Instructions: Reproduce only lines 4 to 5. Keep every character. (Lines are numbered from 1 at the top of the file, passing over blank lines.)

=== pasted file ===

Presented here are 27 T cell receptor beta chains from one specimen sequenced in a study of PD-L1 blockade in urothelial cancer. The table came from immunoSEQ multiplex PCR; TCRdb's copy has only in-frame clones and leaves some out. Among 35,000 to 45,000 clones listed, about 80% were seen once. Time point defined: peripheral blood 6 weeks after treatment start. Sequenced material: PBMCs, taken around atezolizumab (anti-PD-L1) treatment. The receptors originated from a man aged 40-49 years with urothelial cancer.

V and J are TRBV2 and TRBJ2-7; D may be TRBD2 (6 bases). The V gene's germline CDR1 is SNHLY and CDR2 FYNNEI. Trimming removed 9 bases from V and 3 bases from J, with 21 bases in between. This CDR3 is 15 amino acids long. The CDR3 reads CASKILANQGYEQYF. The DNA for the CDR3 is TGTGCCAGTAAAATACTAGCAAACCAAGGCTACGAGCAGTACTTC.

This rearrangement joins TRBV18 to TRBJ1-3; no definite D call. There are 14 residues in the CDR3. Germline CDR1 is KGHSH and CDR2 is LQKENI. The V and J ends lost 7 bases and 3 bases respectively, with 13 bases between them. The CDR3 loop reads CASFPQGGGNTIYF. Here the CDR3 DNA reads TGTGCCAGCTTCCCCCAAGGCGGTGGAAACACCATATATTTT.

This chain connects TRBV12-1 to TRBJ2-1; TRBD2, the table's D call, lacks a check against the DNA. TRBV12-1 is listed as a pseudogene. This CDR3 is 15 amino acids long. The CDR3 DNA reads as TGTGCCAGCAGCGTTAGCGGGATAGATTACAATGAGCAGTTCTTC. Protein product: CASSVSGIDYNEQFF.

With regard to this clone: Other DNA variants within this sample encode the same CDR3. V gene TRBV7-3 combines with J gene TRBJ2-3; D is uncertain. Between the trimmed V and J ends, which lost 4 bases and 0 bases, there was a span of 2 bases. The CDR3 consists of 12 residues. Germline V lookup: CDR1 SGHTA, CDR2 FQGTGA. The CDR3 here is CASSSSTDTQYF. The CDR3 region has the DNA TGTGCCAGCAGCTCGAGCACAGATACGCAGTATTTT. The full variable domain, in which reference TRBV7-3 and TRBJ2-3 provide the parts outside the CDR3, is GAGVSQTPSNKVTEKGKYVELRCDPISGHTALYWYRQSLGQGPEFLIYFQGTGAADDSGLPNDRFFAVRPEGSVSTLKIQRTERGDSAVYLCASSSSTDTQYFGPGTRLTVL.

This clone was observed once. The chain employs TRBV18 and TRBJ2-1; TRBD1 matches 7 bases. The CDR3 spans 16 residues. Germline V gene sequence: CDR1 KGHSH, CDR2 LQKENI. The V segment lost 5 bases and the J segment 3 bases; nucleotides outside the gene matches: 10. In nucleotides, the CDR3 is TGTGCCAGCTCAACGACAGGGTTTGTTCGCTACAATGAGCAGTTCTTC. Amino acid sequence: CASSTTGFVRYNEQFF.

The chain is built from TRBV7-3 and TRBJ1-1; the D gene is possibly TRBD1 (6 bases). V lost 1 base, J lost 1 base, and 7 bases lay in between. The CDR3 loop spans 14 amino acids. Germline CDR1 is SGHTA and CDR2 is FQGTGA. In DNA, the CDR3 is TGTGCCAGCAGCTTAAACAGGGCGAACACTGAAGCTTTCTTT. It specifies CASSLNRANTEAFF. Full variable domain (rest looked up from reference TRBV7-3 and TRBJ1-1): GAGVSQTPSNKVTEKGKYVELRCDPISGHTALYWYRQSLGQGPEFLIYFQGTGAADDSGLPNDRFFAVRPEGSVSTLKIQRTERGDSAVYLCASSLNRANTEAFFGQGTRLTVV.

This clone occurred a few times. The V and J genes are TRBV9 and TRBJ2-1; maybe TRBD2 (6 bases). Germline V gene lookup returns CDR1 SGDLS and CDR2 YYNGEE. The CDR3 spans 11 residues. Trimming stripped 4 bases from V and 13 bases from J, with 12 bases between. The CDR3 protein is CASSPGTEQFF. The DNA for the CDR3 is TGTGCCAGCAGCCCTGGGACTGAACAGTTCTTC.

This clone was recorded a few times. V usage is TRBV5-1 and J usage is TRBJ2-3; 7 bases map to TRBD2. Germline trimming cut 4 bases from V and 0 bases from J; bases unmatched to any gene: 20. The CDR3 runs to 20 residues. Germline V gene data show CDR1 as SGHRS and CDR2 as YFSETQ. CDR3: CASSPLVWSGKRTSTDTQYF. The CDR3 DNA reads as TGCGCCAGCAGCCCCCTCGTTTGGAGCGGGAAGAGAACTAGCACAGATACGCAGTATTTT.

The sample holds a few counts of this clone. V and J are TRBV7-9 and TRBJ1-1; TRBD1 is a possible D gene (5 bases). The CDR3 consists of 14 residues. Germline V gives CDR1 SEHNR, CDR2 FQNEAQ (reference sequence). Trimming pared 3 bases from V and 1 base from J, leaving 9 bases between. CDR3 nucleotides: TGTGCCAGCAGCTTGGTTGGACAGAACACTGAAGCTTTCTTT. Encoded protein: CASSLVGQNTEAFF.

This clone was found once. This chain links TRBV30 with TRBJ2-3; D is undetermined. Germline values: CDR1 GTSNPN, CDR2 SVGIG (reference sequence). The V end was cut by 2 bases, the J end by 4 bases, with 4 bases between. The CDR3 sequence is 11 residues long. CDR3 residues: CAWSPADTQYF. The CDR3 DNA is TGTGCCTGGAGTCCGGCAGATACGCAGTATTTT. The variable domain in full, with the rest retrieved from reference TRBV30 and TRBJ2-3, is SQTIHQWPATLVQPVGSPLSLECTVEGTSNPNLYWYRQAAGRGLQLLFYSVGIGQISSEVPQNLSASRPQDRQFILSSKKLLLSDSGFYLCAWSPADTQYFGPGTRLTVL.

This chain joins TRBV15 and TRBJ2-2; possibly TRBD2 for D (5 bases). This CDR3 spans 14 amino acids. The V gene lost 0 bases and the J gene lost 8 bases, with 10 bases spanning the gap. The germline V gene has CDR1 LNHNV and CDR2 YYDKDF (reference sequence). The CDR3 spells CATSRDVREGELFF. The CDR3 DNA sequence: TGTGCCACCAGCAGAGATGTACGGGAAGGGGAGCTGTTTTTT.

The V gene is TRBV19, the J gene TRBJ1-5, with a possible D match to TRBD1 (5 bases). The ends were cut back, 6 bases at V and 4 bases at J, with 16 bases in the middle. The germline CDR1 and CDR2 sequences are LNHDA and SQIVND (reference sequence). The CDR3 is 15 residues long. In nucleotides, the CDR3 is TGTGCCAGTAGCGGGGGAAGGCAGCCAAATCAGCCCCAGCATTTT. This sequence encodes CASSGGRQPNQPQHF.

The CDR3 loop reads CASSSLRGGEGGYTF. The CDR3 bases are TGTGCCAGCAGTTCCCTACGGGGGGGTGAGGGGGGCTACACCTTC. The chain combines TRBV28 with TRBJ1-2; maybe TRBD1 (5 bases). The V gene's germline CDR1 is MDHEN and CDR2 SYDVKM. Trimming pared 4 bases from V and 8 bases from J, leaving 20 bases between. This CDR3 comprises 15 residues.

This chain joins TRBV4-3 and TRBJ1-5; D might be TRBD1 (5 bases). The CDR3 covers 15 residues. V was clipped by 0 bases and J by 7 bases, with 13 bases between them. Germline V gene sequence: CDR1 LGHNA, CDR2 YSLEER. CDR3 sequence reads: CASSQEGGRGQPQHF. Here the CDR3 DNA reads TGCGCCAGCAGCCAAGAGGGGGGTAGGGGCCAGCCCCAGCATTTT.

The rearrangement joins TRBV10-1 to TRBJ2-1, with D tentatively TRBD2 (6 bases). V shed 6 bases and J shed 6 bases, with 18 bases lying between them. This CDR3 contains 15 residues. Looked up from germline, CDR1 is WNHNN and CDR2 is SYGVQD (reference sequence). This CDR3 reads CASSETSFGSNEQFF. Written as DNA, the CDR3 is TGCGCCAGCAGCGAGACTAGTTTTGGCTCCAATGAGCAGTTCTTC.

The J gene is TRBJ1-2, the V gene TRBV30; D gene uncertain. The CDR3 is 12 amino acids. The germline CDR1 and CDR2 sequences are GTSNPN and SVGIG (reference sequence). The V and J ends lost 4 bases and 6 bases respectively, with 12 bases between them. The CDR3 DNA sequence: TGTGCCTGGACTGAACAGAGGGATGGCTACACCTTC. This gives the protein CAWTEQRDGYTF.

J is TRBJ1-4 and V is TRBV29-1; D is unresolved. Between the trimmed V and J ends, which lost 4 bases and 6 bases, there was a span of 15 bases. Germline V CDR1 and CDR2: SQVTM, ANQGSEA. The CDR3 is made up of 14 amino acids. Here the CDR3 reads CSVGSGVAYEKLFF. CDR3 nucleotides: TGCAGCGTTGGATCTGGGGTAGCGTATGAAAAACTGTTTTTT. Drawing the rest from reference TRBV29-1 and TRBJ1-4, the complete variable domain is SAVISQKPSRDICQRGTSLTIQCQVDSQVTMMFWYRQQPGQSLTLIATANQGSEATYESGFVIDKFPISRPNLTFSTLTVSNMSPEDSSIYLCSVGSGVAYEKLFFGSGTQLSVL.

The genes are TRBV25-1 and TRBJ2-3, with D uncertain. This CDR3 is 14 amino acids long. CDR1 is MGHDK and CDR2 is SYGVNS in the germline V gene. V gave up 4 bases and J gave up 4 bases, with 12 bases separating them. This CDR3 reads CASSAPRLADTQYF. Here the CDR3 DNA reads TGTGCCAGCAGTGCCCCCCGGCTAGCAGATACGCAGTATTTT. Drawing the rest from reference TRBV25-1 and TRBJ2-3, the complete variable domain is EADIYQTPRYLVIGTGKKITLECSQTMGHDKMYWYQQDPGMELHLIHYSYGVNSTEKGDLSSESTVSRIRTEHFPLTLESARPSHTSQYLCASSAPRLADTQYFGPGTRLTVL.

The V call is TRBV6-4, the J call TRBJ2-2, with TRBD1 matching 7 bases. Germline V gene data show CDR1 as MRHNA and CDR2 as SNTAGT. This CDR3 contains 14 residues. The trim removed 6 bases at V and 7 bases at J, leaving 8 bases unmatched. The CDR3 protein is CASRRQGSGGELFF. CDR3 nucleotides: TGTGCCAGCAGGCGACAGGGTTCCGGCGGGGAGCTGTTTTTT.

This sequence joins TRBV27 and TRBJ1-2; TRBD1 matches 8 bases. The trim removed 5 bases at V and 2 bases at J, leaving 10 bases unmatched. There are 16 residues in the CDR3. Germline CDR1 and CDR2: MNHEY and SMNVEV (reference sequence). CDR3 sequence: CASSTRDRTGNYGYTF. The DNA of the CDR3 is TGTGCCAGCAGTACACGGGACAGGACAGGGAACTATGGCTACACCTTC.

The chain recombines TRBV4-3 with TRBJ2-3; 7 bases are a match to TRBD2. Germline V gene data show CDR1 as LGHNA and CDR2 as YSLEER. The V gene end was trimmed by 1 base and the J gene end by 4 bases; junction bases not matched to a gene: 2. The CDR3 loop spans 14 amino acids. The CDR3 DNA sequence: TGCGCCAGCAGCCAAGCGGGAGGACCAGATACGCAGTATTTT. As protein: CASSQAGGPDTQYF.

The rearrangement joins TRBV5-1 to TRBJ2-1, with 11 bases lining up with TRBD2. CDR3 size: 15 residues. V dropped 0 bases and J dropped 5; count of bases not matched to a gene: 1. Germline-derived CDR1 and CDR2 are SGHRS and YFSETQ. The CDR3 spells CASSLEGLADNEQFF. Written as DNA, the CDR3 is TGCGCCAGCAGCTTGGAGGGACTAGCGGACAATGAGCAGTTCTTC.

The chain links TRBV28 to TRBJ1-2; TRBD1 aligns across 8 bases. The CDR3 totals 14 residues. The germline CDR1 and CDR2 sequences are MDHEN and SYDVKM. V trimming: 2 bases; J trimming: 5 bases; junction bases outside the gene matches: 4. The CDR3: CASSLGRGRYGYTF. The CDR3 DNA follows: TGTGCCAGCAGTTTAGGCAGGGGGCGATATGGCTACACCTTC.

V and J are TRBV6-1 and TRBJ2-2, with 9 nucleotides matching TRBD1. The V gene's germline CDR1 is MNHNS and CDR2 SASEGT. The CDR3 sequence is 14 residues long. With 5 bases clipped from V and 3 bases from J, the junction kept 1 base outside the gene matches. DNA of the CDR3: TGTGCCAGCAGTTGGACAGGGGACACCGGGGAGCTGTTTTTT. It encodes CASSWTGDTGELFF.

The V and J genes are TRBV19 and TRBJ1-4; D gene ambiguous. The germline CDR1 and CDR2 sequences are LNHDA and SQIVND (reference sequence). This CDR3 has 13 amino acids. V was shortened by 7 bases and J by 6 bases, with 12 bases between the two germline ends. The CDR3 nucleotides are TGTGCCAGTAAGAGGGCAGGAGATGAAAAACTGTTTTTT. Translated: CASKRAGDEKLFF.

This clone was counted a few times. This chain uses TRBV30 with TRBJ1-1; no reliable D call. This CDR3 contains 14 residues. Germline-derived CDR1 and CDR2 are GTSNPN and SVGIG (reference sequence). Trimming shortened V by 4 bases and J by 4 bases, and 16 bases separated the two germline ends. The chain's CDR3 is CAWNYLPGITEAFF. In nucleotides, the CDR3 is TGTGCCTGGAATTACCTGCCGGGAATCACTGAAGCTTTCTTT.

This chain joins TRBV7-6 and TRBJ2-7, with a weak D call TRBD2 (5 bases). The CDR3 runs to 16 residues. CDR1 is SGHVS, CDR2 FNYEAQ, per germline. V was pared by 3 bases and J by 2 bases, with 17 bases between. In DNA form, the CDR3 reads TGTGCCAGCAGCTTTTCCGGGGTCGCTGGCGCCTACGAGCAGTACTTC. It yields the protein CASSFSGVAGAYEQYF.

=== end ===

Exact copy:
This chain connects TRBV12-1 to TRBJ2-1; TRBD2, the table's D call, lacks a check against the DNA. TRBV12-1 is listed as a pseudogene. This CDR3 is 15 amino acids long. The CDR3 DNA reads as TGTGCCAGCAGCGTTAGCGGGATAGATTACAATGAGCAGTTCTTC. Protein product: CASSVSGIDYNEQFF.

With regard to this clone: Other DNA variants within this sample encode the same CDR3. V gene TRBV7-3 combines with J gene TRBJ2-3; D is uncertain. Between the trimmed V and J ends, which lost 4 bases and 0 bases, there was a span of 2 bases. The CDR3 consists of 12 residues. Germline V lookup: CDR1 SGHTA, CDR2 FQGTGA. The CDR3 here is CASSSSTDTQYF. The CDR3 region has the DNA TGTGCCAGCAGCTCGAGCACAGATACGCAGTATTTT. The full variable domain, in which reference TRBV7-3 and TRBJ2-3 provide the parts outside the CDR3, is GAGVSQTPSNKVTEKGKYVELRCDPISGHTALYWYRQSLGQGPEFLIYFQGTGAADDSGLPNDRFFAVRPEGSVSTLKIQRTERGDSAVYLCASSSSTDTQYFGPGTRLTVL.